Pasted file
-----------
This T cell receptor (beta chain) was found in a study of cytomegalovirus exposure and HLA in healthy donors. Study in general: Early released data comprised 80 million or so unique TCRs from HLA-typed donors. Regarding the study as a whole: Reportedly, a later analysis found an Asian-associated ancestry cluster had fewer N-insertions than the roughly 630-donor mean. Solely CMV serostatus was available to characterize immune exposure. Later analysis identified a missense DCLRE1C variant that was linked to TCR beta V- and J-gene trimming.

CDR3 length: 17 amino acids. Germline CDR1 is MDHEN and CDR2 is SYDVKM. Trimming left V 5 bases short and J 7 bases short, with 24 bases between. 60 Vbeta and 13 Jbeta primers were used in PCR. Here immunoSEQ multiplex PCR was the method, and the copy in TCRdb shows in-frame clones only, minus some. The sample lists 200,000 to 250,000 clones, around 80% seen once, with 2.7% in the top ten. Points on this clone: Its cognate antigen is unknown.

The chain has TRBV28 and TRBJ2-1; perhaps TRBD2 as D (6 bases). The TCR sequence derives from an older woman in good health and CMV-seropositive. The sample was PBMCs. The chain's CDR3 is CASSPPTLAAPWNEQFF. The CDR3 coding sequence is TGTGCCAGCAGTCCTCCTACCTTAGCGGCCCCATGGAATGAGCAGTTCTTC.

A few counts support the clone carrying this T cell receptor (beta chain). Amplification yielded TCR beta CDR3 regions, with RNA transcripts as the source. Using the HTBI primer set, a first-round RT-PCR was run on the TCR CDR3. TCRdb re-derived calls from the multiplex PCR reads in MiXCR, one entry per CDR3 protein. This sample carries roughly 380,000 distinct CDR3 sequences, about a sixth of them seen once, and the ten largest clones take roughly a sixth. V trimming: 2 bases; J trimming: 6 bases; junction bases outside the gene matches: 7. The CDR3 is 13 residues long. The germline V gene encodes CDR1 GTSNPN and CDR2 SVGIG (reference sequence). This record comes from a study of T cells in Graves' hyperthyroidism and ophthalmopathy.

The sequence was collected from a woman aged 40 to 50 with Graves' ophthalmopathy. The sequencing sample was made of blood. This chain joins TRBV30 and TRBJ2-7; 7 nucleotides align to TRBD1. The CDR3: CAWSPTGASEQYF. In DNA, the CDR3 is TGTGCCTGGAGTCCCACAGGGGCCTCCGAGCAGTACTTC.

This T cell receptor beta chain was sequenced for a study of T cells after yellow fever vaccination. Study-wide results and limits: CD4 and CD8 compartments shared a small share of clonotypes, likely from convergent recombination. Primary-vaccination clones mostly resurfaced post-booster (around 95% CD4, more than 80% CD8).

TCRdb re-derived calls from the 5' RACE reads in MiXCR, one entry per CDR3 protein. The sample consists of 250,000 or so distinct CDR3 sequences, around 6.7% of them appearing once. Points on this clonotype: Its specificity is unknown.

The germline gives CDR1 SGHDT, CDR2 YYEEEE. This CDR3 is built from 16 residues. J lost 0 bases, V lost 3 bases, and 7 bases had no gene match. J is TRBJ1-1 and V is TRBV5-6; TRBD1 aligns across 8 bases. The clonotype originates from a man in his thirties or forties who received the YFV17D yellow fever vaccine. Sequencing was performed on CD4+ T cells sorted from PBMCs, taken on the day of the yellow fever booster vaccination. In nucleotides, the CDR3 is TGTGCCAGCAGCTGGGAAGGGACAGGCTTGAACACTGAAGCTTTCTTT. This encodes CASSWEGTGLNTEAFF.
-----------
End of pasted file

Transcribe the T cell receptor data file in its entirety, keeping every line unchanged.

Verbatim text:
This T cell receptor (beta chain) was found in a study of cytomegalovirus exposure and HLA in healthy donors. Study in general: Early released data comprised 80 million or so unique TCRs from HLA-typed donors. Regarding the study as a whole: Reportedly, a later analysis found an Asian-associated ancestry cluster had fewer N-insertions than the roughly 630-donor mean. Solely CMV serostatus was available to characterize immune exposure. Later analysis identified a missense DCLRE1C variant that was linked to TCR beta V- and J-gene trimming.

CDR3 length: 17 amino acids. Germline CDR1 is MDHEN and CDR2 is SYDVKM. Trimming left V 5 bases short and J 7 bases short, with 24 bases between. 60 Vbeta and 13 Jbeta primers were used in PCR. Here immunoSEQ multiplex PCR was the method, and the copy in TCRdb shows in-frame clones only, minus some. The sample lists 200,000 to 250,000 clones, around 80% seen once, with 2.7% in the top ten. Points on this clone: Its cognate antigen is unknown.

The chain has TRBV28 and TRBJ2-1; perhaps TRBD2 as D (6 bases). The TCR sequence derives from an older woman in good health and CMV-seropositive. The sample was PBMCs. The chain's CDR3 is CASSPPTLAAPWNEQFF. The CDR3 coding sequence is TGTGCCAGCAGTCCTCCTACCTTAGCGGCCCCATGGAATGAGCAGTTCTTC.

A few counts support the clone carrying this T cell receptor (beta chain). Amplification yielded TCR beta CDR3 regions, with RNA transcripts as the source. Using the HTBI primer set, a first-round RT-PCR was run on the TCR CDR3. TCRdb re-derived calls from the multiplex PCR reads in MiXCR, one entry per CDR3 protein. This sample carries roughly 380,000 distinct CDR3 sequences, about a sixth of them seen once, and the ten largest clones take roughly a sixth. V trimming: 2 bases; J trimming: 6 bases; junction bases outside the gene matches: 7. The CDR3 is 13 residues long. The germline V gene encodes CDR1 GTSNPN and CDR2 SVGIG (reference sequence). This record comes from a study of T cells in Graves' hyperthyroidism and ophthalmopathy.

The sequence was collected from a woman aged 40 to 50 with Graves' ophthalmopathy. The sequencing sample was made of blood. This chain joins TRBV30 and TRBJ2-7; 7 nucleotides align to TRBD1. The CDR3: CAWSPTGASEQYF. In DNA, the CDR3 is TGTGCCTGGAGTCCCACAGGGGCCTCCGAGCAGTACTTC.

This T cell receptor beta chain was sequenced for a study of T cells after yellow fever vaccination. Study-wide results and limits: CD4 and CD8 compartments shared a small share of clonotypes, likely from convergent recombination. Primary-vaccination clones mostly resurfaced post-booster (around 95% CD4, more than 80% CD8).

TCRdb re-derived calls from the 5' RACE reads in MiXCR, one entry per CDR3 protein. The sample consists of 250,000 or so distinct CDR3 sequences, around 6.7% of them appearing once. Points on this clonotype: Its specificity is unknown.

The germline gives CDR1 SGHDT, CDR2 YYEEEE. This CDR3 is built from 16 residues. J lost 0 bases, V lost 3 bases, and 7 bases had no gene match. J is TRBJ1-1 and V is TRBV5-6; TRBD1 aligns across 8 bases. The clonotype originates from a man in his thirties or forties who received the YFV17D yellow fever vaccine. Sequencing was performed on CD4+ T cells sorted from PBMCs, taken on the day of the yellow fever booster vaccination. In nucleotides, the CDR3 is TGTGCCAGCAGCTGGGAAGGGACAGGCTTGAACACTGAAGCTTTCTTT. This encodes CASSWEGTGLNTEAFF.